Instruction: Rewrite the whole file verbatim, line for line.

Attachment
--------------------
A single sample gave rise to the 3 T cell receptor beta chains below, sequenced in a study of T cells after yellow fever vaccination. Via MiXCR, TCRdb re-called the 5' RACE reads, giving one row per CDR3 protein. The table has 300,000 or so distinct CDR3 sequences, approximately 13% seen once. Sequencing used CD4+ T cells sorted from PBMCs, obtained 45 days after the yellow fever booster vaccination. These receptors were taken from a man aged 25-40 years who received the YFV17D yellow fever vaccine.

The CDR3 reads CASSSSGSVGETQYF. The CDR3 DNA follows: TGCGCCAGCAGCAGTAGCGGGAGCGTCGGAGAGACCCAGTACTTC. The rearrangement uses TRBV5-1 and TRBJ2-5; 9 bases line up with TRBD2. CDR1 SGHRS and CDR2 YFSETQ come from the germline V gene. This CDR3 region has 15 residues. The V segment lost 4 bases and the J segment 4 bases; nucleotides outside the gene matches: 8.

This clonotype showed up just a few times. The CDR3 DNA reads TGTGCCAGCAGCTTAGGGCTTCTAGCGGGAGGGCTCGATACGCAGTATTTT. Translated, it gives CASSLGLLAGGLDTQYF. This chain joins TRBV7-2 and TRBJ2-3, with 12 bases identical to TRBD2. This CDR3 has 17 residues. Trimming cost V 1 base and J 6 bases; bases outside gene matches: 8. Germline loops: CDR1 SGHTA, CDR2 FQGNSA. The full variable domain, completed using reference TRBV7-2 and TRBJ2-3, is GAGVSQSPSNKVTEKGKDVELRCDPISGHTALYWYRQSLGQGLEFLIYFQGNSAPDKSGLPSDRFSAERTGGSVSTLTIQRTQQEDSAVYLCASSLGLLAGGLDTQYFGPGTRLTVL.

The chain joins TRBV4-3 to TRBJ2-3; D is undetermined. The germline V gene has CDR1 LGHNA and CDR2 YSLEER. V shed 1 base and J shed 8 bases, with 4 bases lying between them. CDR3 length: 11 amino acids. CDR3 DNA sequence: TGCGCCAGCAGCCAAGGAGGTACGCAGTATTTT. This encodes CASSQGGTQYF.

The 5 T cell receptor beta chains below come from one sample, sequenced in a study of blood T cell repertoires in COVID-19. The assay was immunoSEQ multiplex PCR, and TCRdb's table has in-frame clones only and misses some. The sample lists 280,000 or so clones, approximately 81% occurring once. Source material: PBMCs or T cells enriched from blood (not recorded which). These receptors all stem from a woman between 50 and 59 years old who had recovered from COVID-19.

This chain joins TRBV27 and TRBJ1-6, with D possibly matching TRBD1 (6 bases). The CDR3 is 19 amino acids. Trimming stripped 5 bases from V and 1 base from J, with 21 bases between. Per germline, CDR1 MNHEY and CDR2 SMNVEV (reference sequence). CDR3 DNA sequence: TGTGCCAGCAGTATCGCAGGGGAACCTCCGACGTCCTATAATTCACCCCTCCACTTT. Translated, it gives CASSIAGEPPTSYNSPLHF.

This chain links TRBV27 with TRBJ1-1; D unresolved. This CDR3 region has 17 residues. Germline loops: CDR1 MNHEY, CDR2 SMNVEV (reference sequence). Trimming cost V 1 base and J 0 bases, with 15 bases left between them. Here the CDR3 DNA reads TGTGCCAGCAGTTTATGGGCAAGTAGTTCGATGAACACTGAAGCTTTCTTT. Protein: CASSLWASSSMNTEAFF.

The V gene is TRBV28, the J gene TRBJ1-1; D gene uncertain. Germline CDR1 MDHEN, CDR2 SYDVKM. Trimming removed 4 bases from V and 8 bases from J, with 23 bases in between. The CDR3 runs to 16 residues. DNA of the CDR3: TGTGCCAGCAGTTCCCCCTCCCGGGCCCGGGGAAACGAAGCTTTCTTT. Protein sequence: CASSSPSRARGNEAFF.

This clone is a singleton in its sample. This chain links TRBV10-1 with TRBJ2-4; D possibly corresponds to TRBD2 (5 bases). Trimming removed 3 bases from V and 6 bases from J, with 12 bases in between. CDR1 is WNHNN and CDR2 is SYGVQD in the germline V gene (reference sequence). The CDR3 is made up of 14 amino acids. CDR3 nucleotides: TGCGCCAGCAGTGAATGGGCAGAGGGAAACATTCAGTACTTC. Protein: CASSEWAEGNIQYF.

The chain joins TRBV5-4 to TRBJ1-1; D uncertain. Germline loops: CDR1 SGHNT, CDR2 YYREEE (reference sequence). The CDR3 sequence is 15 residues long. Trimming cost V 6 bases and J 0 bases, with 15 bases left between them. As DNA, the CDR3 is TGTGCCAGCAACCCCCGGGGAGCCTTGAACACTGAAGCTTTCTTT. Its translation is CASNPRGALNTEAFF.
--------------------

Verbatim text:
A single sample gave rise to the 3 T cell receptor beta chains below, sequenced in a study of T cells after yellow fever vaccination. Via MiXCR, TCRdb re-called the 5' RACE reads, giving one row per CDR3 protein. The table has 300,000 or so distinct CDR3 sequences, approximately 13% seen once. Sequencing used CD4+ T cells sorted from PBMCs, obtained 45 days after the yellow fever booster vaccination. These receptors were taken from a man aged 25-40 years who received the YFV17D yellow fever vaccine.

The CDR3 reads CASSSSGSVGETQYF. The CDR3 DNA follows: TGCGCCAGCAGCAGTAGCGGGAGCGTCGGAGAGACCCAGTACTTC. The rearrangement uses TRBV5-1 and TRBJ2-5; 9 bases line up with TRBD2. CDR1 SGHRS and CDR2 YFSETQ come from the germline V gene. This CDR3 region has 15 residues. The V segment lost 4 bases and the J segment 4 bases; nucleotides outside the gene matches: 8.

This clonotype showed up just a few times. The CDR3 DNA reads TGTGCCAGCAGCTTAGGGCTTCTAGCGGGAGGGCTCGATACGCAGTATTTT. Translated, it gives CASSLGLLAGGLDTQYF. This chain joins TRBV7-2 and TRBJ2-3, with 12 bases identical to TRBD2. This CDR3 has 17 residues. Trimming cost V 1 base and J 6 bases; bases outside gene matches: 8. Germline loops: CDR1 SGHTA, CDR2 FQGNSA. The full variable domain, completed using reference TRBV7-2 and TRBJ2-3, is GAGVSQSPSNKVTEKGKDVELRCDPISGHTALYWYRQSLGQGLEFLIYFQGNSAPDKSGLPSDRFSAERTGGSVSTLTIQRTQQEDSAVYLCASSLGLLAGGLDTQYFGPGTRLTVL.

The chain joins TRBV4-3 to TRBJ2-3; D is undetermined. The germline V gene has CDR1 LGHNA and CDR2 YSLEER. V shed 1 base and J shed 8 bases, with 4 bases lying between them. CDR3 length: 11 amino acids. CDR3 DNA sequence: TGCGCCAGCAGCCAAGGAGGTACGCAGTATTTT. This encodes CASSQGGTQYF.

The 5 T cell receptor beta chains below come from one sample, sequenced in a study of blood T cell repertoires in COVID-19. The assay was immunoSEQ multiplex PCR, and TCRdb's table has in-frame clones only and misses some. The sample lists 280,000 or so clones, approximately 81% occurring once. Source material: PBMCs or T cells enriched from blood (not recorded which). These receptors all stem from a woman between 50 and 59 years old who had recovered from COVID-19.

This chain joins TRBV27 and TRBJ1-6, with D possibly matching TRBD1 (6 bases). The CDR3 is 19 amino acids. Trimming stripped 5 bases from V and 1 base from J, with 21 bases between. Per germline, CDR1 MNHEY and CDR2 SMNVEV (reference sequence). CDR3 DNA sequence: TGTGCCAGCAGTATCGCAGGGGAACCTCCGACGTCCTATAATTCACCCCTCCACTTT. Translated, it gives CASSIAGEPPTSYNSPLHF.

This chain links TRBV27 with TRBJ1-1; D unresolved. This CDR3 region has 17 residues. Germline loops: CDR1 MNHEY, CDR2 SMNVEV (reference sequence). Trimming cost V 1 base and J 0 bases, with 15 bases left between them. Here the CDR3 DNA reads TGTGCCAGCAGTTTATGGGCAAGTAGTTCGATGAACACTGAAGCTTTCTTT. Protein: CASSLWASSSMNTEAFF.

The V gene is TRBV28, the J gene TRBJ1-1; D gene uncertain. Germline CDR1 MDHEN, CDR2 SYDVKM. Trimming removed 4 bases from V and 8 bases from J, with 23 bases in between. The CDR3 runs to 16 residues. DNA of the CDR3: TGTGCCAGCAGTTCCCCCTCCCGGGCCCGGGGAAACGAAGCTTTCTTT. Protein sequence: CASSSPSRARGNEAFF.

This clone is a singleton in its sample. This chain links TRBV10-1 with TRBJ2-4; D possibly corresponds to TRBD2 (5 bases). Trimming removed 3 bases from V and 6 bases from J, with 12 bases in between. CDR1 is WNHNN and CDR2 is SYGVQD in the germline V gene (reference sequence). The CDR3 is made up of 14 amino acids. CDR3 nucleotides: TGCGCCAGCAGTGAATGGGCAGAGGGAAACATTCAGTACTTC. Protein: CASSEWAEGNIQYF.

The chain joins TRBV5-4 to TRBJ1-1; D uncertain. Germline loops: CDR1 SGHNT, CDR2 YYREEE (reference sequence). The CDR3 sequence is 15 residues long. Trimming cost V 6 bases and J 0 bases, with 15 bases left between them. As DNA, the CDR3 is TGTGCCAGCAACCCCCGGGGAGCCTTGAACACTGAAGCTTTCTTT. Its translation is CASNPRGALNTEAFF.